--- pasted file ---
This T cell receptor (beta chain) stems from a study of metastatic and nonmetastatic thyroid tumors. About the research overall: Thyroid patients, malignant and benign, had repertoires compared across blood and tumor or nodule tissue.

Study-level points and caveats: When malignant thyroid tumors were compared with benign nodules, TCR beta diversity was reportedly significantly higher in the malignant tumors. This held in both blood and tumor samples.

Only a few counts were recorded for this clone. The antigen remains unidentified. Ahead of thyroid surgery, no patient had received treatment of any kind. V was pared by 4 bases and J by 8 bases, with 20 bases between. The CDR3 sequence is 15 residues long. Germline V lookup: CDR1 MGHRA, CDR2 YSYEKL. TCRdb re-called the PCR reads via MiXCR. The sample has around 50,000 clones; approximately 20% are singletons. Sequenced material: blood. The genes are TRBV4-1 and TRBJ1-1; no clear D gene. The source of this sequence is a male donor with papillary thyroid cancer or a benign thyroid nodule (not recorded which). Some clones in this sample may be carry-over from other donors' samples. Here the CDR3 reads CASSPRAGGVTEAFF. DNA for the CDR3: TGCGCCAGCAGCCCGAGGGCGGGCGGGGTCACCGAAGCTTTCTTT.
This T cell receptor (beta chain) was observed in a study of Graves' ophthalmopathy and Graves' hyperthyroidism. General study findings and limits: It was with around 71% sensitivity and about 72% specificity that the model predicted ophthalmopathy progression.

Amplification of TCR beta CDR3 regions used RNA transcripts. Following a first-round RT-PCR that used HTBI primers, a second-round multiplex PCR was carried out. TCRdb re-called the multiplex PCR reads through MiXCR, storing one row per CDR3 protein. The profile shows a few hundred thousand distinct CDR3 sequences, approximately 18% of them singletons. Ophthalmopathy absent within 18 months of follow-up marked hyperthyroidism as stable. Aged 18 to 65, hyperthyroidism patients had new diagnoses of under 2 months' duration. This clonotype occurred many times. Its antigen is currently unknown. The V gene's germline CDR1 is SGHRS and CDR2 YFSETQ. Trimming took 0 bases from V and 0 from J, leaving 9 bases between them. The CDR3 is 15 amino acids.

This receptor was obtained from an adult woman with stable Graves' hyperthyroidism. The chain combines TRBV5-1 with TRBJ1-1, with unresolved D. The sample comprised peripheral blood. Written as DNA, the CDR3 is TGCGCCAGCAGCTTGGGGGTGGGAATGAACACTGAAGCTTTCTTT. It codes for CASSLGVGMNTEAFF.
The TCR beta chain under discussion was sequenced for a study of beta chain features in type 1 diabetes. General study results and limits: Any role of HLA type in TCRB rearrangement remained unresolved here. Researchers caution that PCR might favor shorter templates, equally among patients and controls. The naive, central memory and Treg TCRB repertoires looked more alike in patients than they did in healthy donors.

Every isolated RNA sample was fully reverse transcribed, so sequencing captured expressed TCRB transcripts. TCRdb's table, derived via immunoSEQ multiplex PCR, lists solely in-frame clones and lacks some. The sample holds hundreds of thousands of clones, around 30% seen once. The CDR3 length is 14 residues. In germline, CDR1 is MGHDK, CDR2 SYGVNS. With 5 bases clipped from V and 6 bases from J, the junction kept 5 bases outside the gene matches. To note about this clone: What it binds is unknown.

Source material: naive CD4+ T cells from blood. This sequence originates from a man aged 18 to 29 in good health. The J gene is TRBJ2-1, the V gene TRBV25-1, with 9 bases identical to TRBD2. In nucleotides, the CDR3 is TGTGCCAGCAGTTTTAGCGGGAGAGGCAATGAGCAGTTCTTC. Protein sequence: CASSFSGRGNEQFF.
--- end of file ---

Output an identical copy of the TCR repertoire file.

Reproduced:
This T cell receptor (beta chain) stems from a study of metastatic and nonmetastatic thyroid tumors. About the research overall: Thyroid patients, malignant and benign, had repertoires compared across blood and tumor or nodule tissue.

Study-level points and caveats: When malignant thyroid tumors were compared with benign nodules, TCR beta diversity was reportedly significantly higher in the malignant tumors. This held in both blood and tumor samples.

Only a few counts were recorded for this clone. The antigen remains unidentified. Ahead of thyroid surgery, no patient had received treatment of any kind. V was pared by 4 bases and J by 8 bases, with 20 bases between. The CDR3 sequence is 15 residues long. Germline V lookup: CDR1 MGHRA, CDR2 YSYEKL. TCRdb re-called the PCR reads via MiXCR. The sample has around 50,000 clones; approximately 20% are singletons. Sequenced material: blood. The genes are TRBV4-1 and TRBJ1-1; no clear D gene. The source of this sequence is a male donor with papillary thyroid cancer or a benign thyroid nodule (not recorded which). Some clones in this sample may be carry-over from other donors' samples. Here the CDR3 reads CASSPRAGGVTEAFF. DNA for the CDR3: TGCGCCAGCAGCCCGAGGGCGGGCGGGGTCACCGAAGCTTTCTTT.
This T cell receptor (beta chain) was observed in a study of Graves' ophthalmopathy and Graves' hyperthyroidism. General study findings and limits: It was with around 71% sensitivity and about 72% specificity that the model predicted ophthalmopathy progression.

Amplification of TCR beta CDR3 regions used RNA transcripts. Following a first-round RT-PCR that used HTBI primers, a second-round multiplex PCR was carried out. TCRdb re-called the multiplex PCR reads through MiXCR, storing one row per CDR3 protein. The profile shows a few hundred thousand distinct CDR3 sequences, approximately 18% of them singletons. Ophthalmopathy absent within 18 months of follow-up marked hyperthyroidism as stable. Aged 18 to 65, hyperthyroidism patients had new diagnoses of under 2 months' duration. This clonotype occurred many times. Its antigen is currently unknown. The V gene's germline CDR1 is SGHRS and CDR2 YFSETQ. Trimming took 0 bases from V and 0 from J, leaving 9 bases between them. The CDR3 is 15 amino acids.

This receptor was obtained from an adult woman with stable Graves' hyperthyroidism. The chain combines TRBV5-1 with TRBJ1-1, with unresolved D. The sample comprised peripheral blood. Written as DNA, the CDR3 is TGCGCCAGCAGCTTGGGGGTGGGAATGAACACTGAAGCTTTCTTT. It codes for CASSLGVGMNTEAFF.
The TCR beta chain under discussion was sequenced for a study of beta chain features in type 1 diabetes. General study results and limits: Any role of HLA type in TCRB rearrangement remained unresolved here. Researchers caution that PCR might favor shorter templates, equally among patients and controls. The naive, central memory and Treg TCRB repertoires looked more alike in patients than they did in healthy donors.

Every isolated RNA sample was fully reverse transcribed, so sequencing captured expressed TCRB transcripts. TCRdb's table, derived via immunoSEQ multiplex PCR, lists solely in-frame clones and lacks some. The sample holds hundreds of thousands of clones, around 30% seen once. The CDR3 length is 14 residues. In germline, CDR1 is MGHDK, CDR2 SYGVNS. With 5 bases clipped from V and 6 bases from J, the junction kept 5 bases outside the gene matches. To note about this clone: What it binds is unknown.

Source material: naive CD4+ T cells from blood. This sequence originates from a man aged 18 to 29 in good health. The J gene is TRBJ2-1, the V gene TRBV25-1, with 9 bases identical to TRBD2. In nucleotides, the CDR3 is TGTGCCAGCAGTTTTAGCGGGAGAGGCAATGAGCAGTTCTTC. Protein sequence: CASSFSGRGNEQFF.